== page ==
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Thermochemical Characterization of Gas separation membranes

Membrane technology constitutes a promising approach to reduce the CO2 emissions of fossil-fired power plants. CO2 resulting from the combustion of fossil energy carriers can be separated by means of different separation technologies: pre-combustion, post-combustion and oxy-fuel.

In the pre-combustion process, the fossil energy carrier is partially oxidized with pure oxygen. Using water vapour, the resulting CO is then converted into CO2 and H2. The hydrogen is used for further energy production. In the post-combustion process, the CO2 is separated after the combustion of the fossil energy carrier in air. When the fossil energy carrier is combusted in pure oxygen, the procedure is referred to as the oxy-fuel process. In this case, the flue gas consists mainly of CO2 and water vapour, which can easily be separated by means of condensing the water vapour.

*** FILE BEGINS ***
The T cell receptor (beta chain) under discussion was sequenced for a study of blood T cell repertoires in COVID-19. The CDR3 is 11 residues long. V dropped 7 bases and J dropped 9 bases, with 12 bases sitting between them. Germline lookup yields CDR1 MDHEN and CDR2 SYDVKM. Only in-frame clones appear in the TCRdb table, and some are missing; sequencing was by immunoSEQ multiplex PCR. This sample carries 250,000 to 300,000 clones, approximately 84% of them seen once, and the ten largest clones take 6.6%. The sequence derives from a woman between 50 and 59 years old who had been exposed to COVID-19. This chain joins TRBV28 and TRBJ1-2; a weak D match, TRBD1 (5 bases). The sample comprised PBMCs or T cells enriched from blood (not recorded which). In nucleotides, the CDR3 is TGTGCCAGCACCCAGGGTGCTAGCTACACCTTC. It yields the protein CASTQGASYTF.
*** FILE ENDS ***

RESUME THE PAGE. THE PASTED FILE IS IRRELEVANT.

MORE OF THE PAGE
Membrane technology is a promising approach to reduce the costs of producing pure oxygen in comparison to cryogenic air decomposition. High-temperature ceramic membranes that conduct both electrons and oxygen ions are regarded as potential membrane materials. These membranes must exhibit high oxygen permeability, high mechanical stability and must resist corrosion caused by aggressive gases.

Potential membrane materials for the pre-combustion and oxy-fuel process are studied in terms of their thermochemical properties as part of various projects (OXYMEM, MEM-BRAIN, MEM-OXYCOAL) in cooperation with different project partners from industry and research. For this purpose, analyses are carried out by means of thermogravimetry, high-temperature dilatometry and differential thermal analysis, in gases with and without CO2. The permeability and corrosion resistance of the materials are also studied.

Corroded ceramic membraneCorroded ceramic membrane

Specimen holder with membraneSpecimen holder with membrane

CO2-emission free power plantsCO2-emission free power plants